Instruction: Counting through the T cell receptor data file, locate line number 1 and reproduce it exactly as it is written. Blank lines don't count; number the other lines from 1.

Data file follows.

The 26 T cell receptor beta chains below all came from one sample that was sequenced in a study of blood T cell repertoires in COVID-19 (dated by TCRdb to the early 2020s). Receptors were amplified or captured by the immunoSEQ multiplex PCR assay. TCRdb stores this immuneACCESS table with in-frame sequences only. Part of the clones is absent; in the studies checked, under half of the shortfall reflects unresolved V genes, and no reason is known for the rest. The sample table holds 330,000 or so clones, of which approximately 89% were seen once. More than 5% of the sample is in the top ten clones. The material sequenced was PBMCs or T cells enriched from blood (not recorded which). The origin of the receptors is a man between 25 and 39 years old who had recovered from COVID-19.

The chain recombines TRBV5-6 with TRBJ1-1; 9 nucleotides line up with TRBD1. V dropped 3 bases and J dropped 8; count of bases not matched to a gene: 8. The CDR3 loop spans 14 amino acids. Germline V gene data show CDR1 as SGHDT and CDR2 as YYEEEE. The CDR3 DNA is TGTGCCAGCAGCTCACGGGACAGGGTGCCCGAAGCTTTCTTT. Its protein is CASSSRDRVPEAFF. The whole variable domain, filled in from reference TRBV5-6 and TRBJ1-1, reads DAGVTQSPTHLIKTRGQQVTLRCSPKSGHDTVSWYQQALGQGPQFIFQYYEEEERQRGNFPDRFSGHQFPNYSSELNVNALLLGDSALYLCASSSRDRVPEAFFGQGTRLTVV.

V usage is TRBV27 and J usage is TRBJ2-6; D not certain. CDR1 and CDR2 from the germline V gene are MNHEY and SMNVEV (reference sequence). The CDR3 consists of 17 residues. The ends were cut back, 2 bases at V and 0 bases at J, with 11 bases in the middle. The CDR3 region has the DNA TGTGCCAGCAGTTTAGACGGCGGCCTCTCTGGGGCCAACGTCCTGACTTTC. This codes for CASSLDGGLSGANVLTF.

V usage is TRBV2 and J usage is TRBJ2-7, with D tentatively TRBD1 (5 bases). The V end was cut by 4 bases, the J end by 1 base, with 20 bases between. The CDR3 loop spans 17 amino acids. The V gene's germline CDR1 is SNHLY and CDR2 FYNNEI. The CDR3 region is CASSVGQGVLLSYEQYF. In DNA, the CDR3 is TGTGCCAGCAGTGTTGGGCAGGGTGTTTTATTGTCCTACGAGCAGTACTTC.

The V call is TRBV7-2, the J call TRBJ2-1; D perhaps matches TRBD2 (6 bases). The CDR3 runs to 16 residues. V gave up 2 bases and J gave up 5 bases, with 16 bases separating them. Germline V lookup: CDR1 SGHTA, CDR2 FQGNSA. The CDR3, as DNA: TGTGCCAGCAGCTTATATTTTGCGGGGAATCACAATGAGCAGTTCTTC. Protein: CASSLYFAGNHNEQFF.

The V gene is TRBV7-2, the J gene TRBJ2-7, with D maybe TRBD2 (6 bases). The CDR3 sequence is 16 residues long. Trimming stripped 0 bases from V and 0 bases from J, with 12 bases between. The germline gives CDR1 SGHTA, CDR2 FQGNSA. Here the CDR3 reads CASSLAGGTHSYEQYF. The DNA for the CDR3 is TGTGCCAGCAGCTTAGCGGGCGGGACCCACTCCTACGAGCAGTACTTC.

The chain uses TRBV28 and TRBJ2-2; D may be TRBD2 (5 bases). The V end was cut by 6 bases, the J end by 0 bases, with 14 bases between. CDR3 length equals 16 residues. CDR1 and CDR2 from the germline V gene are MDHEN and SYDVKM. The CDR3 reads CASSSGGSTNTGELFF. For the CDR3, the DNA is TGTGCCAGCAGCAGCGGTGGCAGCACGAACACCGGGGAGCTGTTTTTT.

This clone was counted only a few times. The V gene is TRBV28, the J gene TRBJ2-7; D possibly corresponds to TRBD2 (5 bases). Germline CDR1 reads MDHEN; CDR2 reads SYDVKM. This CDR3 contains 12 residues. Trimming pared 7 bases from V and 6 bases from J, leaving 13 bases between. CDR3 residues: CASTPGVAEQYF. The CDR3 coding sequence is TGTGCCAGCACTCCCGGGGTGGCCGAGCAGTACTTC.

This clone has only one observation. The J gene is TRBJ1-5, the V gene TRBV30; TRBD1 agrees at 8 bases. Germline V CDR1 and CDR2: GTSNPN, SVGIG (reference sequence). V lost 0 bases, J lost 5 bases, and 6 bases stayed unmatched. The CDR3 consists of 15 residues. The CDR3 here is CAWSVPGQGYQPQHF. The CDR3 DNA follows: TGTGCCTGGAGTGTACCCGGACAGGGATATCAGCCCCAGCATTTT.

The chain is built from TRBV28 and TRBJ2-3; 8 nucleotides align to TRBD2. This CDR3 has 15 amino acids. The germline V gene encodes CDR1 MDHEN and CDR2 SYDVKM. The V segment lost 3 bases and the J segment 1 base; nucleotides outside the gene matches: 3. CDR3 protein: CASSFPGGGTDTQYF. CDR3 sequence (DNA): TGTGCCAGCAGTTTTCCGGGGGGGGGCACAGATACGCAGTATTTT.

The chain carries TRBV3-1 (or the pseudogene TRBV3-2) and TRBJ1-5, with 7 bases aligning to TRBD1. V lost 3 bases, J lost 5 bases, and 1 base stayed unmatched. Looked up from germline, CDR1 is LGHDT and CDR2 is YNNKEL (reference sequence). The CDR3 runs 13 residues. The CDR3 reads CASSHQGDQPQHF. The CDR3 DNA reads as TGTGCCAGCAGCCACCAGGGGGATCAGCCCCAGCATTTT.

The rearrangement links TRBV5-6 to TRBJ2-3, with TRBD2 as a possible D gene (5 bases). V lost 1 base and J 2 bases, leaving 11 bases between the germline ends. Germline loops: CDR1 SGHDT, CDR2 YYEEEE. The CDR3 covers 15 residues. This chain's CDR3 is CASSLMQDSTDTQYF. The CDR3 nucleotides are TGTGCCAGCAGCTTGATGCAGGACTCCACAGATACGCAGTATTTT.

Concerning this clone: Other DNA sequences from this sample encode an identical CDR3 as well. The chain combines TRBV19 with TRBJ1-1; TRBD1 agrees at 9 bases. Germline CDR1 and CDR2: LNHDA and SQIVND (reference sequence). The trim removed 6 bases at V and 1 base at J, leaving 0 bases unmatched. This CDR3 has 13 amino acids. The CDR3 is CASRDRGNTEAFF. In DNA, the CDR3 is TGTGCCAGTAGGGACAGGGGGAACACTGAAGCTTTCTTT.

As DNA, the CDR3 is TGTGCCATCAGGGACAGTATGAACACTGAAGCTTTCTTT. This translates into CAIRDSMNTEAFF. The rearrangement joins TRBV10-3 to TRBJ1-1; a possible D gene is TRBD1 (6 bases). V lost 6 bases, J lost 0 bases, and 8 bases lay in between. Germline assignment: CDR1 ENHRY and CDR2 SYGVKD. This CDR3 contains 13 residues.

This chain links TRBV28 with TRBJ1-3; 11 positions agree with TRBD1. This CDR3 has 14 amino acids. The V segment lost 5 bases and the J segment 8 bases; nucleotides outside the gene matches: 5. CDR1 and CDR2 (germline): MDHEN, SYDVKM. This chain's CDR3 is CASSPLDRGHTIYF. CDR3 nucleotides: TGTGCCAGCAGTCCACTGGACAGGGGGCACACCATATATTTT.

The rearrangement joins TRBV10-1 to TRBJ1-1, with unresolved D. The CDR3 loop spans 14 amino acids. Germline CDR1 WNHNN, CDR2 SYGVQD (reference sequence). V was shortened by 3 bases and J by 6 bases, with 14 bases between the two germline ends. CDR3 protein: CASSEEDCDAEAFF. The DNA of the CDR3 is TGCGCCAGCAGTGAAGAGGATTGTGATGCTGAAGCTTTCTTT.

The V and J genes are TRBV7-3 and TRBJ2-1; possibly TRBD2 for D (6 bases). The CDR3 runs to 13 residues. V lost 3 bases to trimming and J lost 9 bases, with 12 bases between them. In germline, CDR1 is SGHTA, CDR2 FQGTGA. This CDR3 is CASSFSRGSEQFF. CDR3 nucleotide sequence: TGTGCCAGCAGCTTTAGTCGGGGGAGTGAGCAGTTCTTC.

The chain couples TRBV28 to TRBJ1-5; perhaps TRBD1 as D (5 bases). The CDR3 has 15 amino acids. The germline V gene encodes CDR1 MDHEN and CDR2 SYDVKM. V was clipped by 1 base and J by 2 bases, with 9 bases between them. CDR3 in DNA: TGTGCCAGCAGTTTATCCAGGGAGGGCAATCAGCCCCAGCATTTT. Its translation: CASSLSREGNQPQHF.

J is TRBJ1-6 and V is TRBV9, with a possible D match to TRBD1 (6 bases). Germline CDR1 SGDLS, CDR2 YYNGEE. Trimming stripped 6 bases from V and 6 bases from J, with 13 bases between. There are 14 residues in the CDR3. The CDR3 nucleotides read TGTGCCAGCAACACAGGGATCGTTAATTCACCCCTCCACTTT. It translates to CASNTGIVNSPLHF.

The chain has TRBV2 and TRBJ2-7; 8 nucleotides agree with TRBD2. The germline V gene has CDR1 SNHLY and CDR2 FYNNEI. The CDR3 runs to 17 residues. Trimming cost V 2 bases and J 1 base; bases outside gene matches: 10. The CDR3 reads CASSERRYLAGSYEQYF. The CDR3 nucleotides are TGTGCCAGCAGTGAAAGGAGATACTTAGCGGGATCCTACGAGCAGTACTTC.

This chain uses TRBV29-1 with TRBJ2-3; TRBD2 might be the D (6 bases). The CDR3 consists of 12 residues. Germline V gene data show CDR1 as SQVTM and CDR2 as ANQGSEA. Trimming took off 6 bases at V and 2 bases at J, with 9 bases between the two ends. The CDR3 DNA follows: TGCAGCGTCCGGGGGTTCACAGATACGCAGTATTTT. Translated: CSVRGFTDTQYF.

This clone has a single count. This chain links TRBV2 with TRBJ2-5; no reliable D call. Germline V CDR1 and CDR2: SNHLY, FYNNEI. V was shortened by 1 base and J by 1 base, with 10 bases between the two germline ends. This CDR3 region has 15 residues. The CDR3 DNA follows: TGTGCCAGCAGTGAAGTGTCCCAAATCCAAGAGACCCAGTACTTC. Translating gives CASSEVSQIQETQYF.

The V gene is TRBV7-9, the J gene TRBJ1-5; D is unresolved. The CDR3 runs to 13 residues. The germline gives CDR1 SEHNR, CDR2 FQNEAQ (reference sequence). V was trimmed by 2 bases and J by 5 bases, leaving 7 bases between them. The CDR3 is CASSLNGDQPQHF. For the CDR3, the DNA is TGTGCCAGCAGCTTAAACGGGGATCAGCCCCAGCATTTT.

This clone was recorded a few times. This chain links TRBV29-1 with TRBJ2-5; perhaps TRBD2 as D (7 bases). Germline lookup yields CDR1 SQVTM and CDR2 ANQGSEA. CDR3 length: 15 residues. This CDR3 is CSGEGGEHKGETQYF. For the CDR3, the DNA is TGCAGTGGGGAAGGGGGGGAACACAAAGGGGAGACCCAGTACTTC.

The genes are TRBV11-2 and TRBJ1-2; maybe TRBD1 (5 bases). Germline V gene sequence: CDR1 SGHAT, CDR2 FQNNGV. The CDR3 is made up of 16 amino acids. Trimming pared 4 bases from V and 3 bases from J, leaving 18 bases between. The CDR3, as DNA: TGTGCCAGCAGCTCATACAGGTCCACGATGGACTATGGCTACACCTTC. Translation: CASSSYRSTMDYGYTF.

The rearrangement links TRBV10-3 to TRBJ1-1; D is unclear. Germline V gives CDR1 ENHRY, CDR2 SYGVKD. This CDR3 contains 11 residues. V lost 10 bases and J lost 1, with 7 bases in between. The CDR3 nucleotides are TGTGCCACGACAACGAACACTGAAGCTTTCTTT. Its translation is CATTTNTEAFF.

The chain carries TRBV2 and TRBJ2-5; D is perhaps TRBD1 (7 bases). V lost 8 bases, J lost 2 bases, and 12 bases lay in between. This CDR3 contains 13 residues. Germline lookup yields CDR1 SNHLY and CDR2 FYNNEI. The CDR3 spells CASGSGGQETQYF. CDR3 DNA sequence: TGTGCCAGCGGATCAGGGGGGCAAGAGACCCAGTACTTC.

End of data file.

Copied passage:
The 26 T cell receptor beta chains below all came from one sample that was sequenced in a study of blood T cell repertoires in COVID-19 (dated by TCRdb to the early 2020s). Receptors were amplified or captured by the immunoSEQ multiplex PCR assay. TCRdb stores this immuneACCESS table with in-frame sequences only. Part of the clones is absent; in the studies checked, under half of the shortfall reflects unresolved V genes, and no reason is known for the rest. The sample table holds 330,000 or so clones, of which approximately 89% were seen once. More than 5% of the sample is in the top ten clones. The material sequenced was PBMCs or T cells enriched from blood (not recorded which). The origin of the receptors is a man between 25 and 39 years old who had recovered from COVID-19.